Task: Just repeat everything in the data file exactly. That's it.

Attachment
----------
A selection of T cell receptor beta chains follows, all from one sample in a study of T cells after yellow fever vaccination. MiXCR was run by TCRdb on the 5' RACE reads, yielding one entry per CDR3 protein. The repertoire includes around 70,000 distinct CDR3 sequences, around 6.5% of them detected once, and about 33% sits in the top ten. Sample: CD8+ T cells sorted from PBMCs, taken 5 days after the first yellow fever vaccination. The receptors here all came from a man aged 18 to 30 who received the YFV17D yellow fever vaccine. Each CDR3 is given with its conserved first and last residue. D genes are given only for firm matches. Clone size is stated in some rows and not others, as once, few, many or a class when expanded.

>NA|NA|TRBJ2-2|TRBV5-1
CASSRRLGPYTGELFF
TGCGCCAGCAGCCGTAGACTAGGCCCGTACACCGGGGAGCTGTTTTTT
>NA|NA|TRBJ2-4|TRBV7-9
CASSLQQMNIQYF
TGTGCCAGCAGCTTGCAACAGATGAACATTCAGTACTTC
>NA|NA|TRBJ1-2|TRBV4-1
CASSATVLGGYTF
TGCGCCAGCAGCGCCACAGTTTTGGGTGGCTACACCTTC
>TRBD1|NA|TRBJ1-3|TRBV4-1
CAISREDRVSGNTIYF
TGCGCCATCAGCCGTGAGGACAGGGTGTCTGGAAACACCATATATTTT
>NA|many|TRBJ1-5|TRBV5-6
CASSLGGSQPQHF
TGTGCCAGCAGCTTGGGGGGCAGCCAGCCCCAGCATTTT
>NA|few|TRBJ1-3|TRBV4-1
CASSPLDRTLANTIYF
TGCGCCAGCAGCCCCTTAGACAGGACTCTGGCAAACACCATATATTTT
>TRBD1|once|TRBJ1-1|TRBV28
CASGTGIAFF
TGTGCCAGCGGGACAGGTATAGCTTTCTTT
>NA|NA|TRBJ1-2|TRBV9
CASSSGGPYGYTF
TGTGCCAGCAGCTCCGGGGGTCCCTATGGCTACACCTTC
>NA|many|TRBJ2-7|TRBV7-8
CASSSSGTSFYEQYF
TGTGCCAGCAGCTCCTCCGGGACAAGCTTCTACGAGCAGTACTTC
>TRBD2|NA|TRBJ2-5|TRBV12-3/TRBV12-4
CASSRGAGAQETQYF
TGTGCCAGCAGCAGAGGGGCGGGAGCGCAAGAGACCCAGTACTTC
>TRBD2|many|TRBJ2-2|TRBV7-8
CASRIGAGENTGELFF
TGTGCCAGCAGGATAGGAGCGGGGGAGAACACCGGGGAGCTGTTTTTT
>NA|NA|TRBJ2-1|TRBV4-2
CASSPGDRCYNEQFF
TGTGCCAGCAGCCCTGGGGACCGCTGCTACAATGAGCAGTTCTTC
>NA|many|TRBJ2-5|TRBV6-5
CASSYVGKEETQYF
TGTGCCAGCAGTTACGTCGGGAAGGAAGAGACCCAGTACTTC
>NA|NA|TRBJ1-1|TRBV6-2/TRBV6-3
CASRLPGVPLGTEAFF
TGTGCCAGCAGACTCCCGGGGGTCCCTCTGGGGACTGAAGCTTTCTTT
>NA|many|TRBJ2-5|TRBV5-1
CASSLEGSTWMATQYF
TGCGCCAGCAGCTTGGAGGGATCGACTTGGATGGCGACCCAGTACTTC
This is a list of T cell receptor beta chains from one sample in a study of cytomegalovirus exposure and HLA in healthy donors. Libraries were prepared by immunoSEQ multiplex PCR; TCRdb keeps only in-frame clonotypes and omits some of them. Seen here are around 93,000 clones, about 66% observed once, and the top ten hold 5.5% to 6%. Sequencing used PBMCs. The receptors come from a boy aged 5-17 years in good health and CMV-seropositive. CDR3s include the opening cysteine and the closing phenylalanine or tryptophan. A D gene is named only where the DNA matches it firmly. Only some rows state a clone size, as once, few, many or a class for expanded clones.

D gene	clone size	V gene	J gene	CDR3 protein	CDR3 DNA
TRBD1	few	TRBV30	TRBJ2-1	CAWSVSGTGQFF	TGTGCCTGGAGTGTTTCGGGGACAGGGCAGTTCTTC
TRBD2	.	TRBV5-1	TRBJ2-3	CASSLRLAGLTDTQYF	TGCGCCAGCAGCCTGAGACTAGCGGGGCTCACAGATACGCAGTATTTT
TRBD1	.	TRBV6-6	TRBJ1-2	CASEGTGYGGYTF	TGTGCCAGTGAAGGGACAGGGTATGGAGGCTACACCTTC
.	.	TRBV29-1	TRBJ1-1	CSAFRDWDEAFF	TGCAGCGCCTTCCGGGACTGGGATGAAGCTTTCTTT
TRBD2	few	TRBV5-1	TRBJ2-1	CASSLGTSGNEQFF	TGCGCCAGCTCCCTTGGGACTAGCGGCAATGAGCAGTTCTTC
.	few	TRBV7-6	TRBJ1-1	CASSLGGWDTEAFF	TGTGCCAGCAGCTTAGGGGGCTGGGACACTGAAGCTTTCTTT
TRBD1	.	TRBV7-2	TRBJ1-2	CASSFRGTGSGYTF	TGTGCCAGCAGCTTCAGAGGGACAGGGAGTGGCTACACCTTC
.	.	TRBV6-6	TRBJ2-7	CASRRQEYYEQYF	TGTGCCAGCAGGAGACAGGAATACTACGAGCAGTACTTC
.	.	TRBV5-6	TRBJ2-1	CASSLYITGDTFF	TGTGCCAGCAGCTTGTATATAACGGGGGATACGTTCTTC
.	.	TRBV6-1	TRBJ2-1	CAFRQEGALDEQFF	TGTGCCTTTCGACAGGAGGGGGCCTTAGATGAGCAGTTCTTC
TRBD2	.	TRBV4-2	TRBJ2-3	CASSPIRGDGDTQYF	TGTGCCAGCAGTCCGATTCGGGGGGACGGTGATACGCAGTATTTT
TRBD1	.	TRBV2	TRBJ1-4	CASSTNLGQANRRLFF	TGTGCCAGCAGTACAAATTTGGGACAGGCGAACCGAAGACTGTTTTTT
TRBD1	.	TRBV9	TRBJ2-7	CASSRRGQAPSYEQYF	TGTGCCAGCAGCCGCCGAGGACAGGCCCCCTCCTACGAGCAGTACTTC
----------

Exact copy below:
A selection of T cell receptor beta chains follows, all from one sample in a study of T cells after yellow fever vaccination. MiXCR was run by TCRdb on the 5' RACE reads, yielding one entry per CDR3 protein. The repertoire includes around 70,000 distinct CDR3 sequences, around 6.5% of them detected once, and about 33% sits in the top ten. Sample: CD8+ T cells sorted from PBMCs, taken 5 days after the first yellow fever vaccination. The receptors here all came from a man aged 18 to 30 who received the YFV17D yellow fever vaccine. Each CDR3 is given with its conserved first and last residue. D genes are given only for firm matches. Clone size is stated in some rows and not others, as once, few, many or a class when expanded.

>NA|NA|TRBJ2-2|TRBV5-1
CASSRRLGPYTGELFF
TGCGCCAGCAGCCGTAGACTAGGCCCGTACACCGGGGAGCTGTTTTTT
>NA|NA|TRBJ2-4|TRBV7-9
CASSLQQMNIQYF
TGTGCCAGCAGCTTGCAACAGATGAACATTCAGTACTTC
>NA|NA|TRBJ1-2|TRBV4-1
CASSATVLGGYTF
TGCGCCAGCAGCGCCACAGTTTTGGGTGGCTACACCTTC
>TRBD1|NA|TRBJ1-3|TRBV4-1
CAISREDRVSGNTIYF
TGCGCCATCAGCCGTGAGGACAGGGTGTCTGGAAACACCATATATTTT
>NA|many|TRBJ1-5|TRBV5-6
CASSLGGSQPQHF
TGTGCCAGCAGCTTGGGGGGCAGCCAGCCCCAGCATTTT
>NA|few|TRBJ1-3|TRBV4-1
CASSPLDRTLANTIYF
TGCGCCAGCAGCCCCTTAGACAGGACTCTGGCAAACACCATATATTTT
>TRBD1|once|TRBJ1-1|TRBV28
CASGTGIAFF
TGTGCCAGCGGGACAGGTATAGCTTTCTTT
>NA|NA|TRBJ1-2|TRBV9
CASSSGGPYGYTF
TGTGCCAGCAGCTCCGGGGGTCCCTATGGCTACACCTTC
>NA|many|TRBJ2-7|TRBV7-8
CASSSSGTSFYEQYF
TGTGCCAGCAGCTCCTCCGGGACAAGCTTCTACGAGCAGTACTTC
>TRBD2|NA|TRBJ2-5|TRBV12-3/TRBV12-4
CASSRGAGAQETQYF
TGTGCCAGCAGCAGAGGGGCGGGAGCGCAAGAGACCCAGTACTTC
>TRBD2|many|TRBJ2-2|TRBV7-8
CASRIGAGENTGELFF
TGTGCCAGCAGGATAGGAGCGGGGGAGAACACCGGGGAGCTGTTTTTT
>NA|NA|TRBJ2-1|TRBV4-2
CASSPGDRCYNEQFF
TGTGCCAGCAGCCCTGGGGACCGCTGCTACAATGAGCAGTTCTTC
>NA|many|TRBJ2-5|TRBV6-5
CASSYVGKEETQYF
TGTGCCAGCAGTTACGTCGGGAAGGAAGAGACCCAGTACTTC
>NA|NA|TRBJ1-1|TRBV6-2/TRBV6-3
CASRLPGVPLGTEAFF
TGTGCCAGCAGACTCCCGGGGGTCCCTCTGGGGACTGAAGCTTTCTTT
>NA|many|TRBJ2-5|TRBV5-1
CASSLEGSTWMATQYF
TGCGCCAGCAGCTTGGAGGGATCGACTTGGATGGCGACCCAGTACTTC
This is a list of T cell receptor beta chains from one sample in a study of cytomegalovirus exposure and HLA in healthy donors. Libraries were prepared by immunoSEQ multiplex PCR; TCRdb keeps only in-frame clonotypes and omits some of them. Seen here are around 93,000 clones, about 66% observed once, and the top ten hold 5.5% to 6%. Sequencing used PBMCs. The receptors come from a boy aged 5-17 years in good health and CMV-seropositive. CDR3s include the opening cysteine and the closing phenylalanine or tryptophan. A D gene is named only where the DNA matches it firmly. Only some rows state a clone size, as once, few, many or a class for expanded clones.

D gene	clone size	V gene	J gene	CDR3 protein	CDR3 DNA
TRBD1	few	TRBV30	TRBJ2-1	CAWSVSGTGQFF	TGTGCCTGGAGTGTTTCGGGGACAGGGCAGTTCTTC
TRBD2	.	TRBV5-1	TRBJ2-3	CASSLRLAGLTDTQYF	TGCGCCAGCAGCCTGAGACTAGCGGGGCTCACAGATACGCAGTATTTT
TRBD1	.	TRBV6-6	TRBJ1-2	CASEGTGYGGYTF	TGTGCCAGTGAAGGGACAGGGTATGGAGGCTACACCTTC
.	.	TRBV29-1	TRBJ1-1	CSAFRDWDEAFF	TGCAGCGCCTTCCGGGACTGGGATGAAGCTTTCTTT
TRBD2	few	TRBV5-1	TRBJ2-1	CASSLGTSGNEQFF	TGCGCCAGCTCCCTTGGGACTAGCGGCAATGAGCAGTTCTTC
.	few	TRBV7-6	TRBJ1-1	CASSLGGWDTEAFF	TGTGCCAGCAGCTTAGGGGGCTGGGACACTGAAGCTTTCTTT
TRBD1	.	TRBV7-2	TRBJ1-2	CASSFRGTGSGYTF	TGTGCCAGCAGCTTCAGAGGGACAGGGAGTGGCTACACCTTC
.	.	TRBV6-6	TRBJ2-7	CASRRQEYYEQYF	TGTGCCAGCAGGAGACAGGAATACTACGAGCAGTACTTC
.	.	TRBV5-6	TRBJ2-1	CASSLYITGDTFF	TGTGCCAGCAGCTTGTATATAACGGGGGATACGTTCTTC
.	.	TRBV6-1	TRBJ2-1	CAFRQEGALDEQFF	TGTGCCTTTCGACAGGAGGGGGCCTTAGATGAGCAGTTCTTC
TRBD2	.	TRBV4-2	TRBJ2-3	CASSPIRGDGDTQYF	TGTGCCAGCAGTCCGATTCGGGGGGACGGTGATACGCAGTATTTT
TRBD1	.	TRBV2	TRBJ1-4	CASSTNLGQANRRLFF	TGTGCCAGCAGTACAAATTTGGGACAGGCGAACCGAAGACTGTTTTTT
TRBD1	.	TRBV9	TRBJ2-7	CASSRRGQAPSYEQYF	TGTGCCAGCAGCCGCCGAGGACAGGCCCCCTCCTACGAGCAGTACTTC